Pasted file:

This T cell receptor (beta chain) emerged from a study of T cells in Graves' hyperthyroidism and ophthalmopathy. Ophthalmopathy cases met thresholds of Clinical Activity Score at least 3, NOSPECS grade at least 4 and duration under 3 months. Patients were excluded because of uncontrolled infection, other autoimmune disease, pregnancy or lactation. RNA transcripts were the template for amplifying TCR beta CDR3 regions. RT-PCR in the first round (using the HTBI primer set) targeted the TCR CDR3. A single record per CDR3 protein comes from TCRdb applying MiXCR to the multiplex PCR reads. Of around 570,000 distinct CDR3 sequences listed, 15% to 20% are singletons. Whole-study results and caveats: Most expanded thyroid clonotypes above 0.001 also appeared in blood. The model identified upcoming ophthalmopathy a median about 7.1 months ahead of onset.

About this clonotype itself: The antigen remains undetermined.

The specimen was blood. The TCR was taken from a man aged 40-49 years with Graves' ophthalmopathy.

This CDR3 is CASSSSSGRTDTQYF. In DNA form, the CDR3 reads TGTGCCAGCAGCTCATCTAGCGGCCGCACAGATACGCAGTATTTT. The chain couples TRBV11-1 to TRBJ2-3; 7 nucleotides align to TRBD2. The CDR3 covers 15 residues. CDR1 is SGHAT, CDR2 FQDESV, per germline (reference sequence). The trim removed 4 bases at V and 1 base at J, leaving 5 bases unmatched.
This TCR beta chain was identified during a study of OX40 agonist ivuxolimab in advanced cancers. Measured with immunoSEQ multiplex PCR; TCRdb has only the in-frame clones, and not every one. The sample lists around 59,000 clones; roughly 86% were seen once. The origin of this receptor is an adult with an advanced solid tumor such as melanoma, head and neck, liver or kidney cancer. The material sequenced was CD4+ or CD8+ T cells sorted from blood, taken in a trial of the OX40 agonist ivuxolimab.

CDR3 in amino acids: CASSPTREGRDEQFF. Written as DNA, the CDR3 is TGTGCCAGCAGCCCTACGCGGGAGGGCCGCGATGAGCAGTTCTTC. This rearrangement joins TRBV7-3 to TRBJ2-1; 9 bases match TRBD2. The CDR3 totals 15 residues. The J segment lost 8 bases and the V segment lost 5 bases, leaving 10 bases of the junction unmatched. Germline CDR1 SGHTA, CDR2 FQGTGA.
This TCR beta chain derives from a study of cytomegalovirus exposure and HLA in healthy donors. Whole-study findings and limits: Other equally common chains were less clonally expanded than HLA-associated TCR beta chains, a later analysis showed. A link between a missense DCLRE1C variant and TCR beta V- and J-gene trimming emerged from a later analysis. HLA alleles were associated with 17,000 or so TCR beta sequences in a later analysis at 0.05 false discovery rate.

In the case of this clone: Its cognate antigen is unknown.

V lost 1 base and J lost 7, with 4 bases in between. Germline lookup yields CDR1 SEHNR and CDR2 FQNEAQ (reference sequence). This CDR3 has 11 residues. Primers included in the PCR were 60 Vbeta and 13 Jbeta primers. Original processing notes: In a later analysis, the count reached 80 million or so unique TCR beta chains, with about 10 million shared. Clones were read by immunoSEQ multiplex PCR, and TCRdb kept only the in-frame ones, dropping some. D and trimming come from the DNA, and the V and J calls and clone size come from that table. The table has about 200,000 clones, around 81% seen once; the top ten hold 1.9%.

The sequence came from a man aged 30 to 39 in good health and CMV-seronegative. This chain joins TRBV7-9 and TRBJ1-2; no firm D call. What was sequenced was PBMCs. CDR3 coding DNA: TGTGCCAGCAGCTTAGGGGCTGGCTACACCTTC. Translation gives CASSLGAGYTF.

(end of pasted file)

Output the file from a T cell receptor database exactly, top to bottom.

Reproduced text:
This T cell receptor (beta chain) emerged from a study of T cells in Graves' hyperthyroidism and ophthalmopathy. Ophthalmopathy cases met thresholds of Clinical Activity Score at least 3, NOSPECS grade at least 4 and duration under 3 months. Patients were excluded because of uncontrolled infection, other autoimmune disease, pregnancy or lactation. RNA transcripts were the template for amplifying TCR beta CDR3 regions. RT-PCR in the first round (using the HTBI primer set) targeted the TCR CDR3. A single record per CDR3 protein comes from TCRdb applying MiXCR to the multiplex PCR reads. Of around 570,000 distinct CDR3 sequences listed, 15% to 20% are singletons. Whole-study results and caveats: Most expanded thyroid clonotypes above 0.001 also appeared in blood. The model identified upcoming ophthalmopathy a median about 7.1 months ahead of onset.

About this clonotype itself: The antigen remains undetermined.

The specimen was blood. The TCR was taken from a man aged 40-49 years with Graves' ophthalmopathy.

This CDR3 is CASSSSSGRTDTQYF. In DNA form, the CDR3 reads TGTGCCAGCAGCTCATCTAGCGGCCGCACAGATACGCAGTATTTT. The chain couples TRBV11-1 to TRBJ2-3; 7 nucleotides align to TRBD2. The CDR3 covers 15 residues. CDR1 is SGHAT, CDR2 FQDESV, per germline (reference sequence). The trim removed 4 bases at V and 1 base at J, leaving 5 bases unmatched.
This TCR beta chain was identified during a study of OX40 agonist ivuxolimab in advanced cancers. Measured with immunoSEQ multiplex PCR; TCRdb has only the in-frame clones, and not every one. The sample lists around 59,000 clones; roughly 86% were seen once. The origin of this receptor is an adult with an advanced solid tumor such as melanoma, head and neck, liver or kidney cancer. The material sequenced was CD4+ or CD8+ T cells sorted from blood, taken in a trial of the OX40 agonist ivuxolimab.

CDR3 in amino acids: CASSPTREGRDEQFF. Written as DNA, the CDR3 is TGTGCCAGCAGCCCTACGCGGGAGGGCCGCGATGAGCAGTTCTTC. This rearrangement joins TRBV7-3 to TRBJ2-1; 9 bases match TRBD2. The CDR3 totals 15 residues. The J segment lost 8 bases and the V segment lost 5 bases, leaving 10 bases of the junction unmatched. Germline CDR1 SGHTA, CDR2 FQGTGA.
This TCR beta chain derives from a study of cytomegalovirus exposure and HLA in healthy donors. Whole-study findings and limits: Other equally common chains were less clonally expanded than HLA-associated TCR beta chains, a later analysis showed. A link between a missense DCLRE1C variant and TCR beta V- and J-gene trimming emerged from a later analysis. HLA alleles were associated with 17,000 or so TCR beta sequences in a later analysis at 0.05 false discovery rate.

In the case of this clone: Its cognate antigen is unknown.

V lost 1 base and J lost 7, with 4 bases in between. Germline lookup yields CDR1 SEHNR and CDR2 FQNEAQ (reference sequence). This CDR3 has 11 residues. Primers included in the PCR were 60 Vbeta and 13 Jbeta primers. Original processing notes: In a later analysis, the count reached 80 million or so unique TCR beta chains, with about 10 million shared. Clones were read by immunoSEQ multiplex PCR, and TCRdb kept only the in-frame ones, dropping some. D and trimming come from the DNA, and the V and J calls and clone size come from that table. The table has about 200,000 clones, around 81% seen once; the top ten hold 1.9%.

The sequence came from a man aged 30 to 39 in good health and CMV-seronegative. This chain joins TRBV7-9 and TRBJ1-2; no firm D call. What was sequenced was PBMCs. CDR3 coding DNA: TGTGCCAGCAGCTTAGGGGCTGGCTACACCTTC. Translation gives CASSLGAGYTF.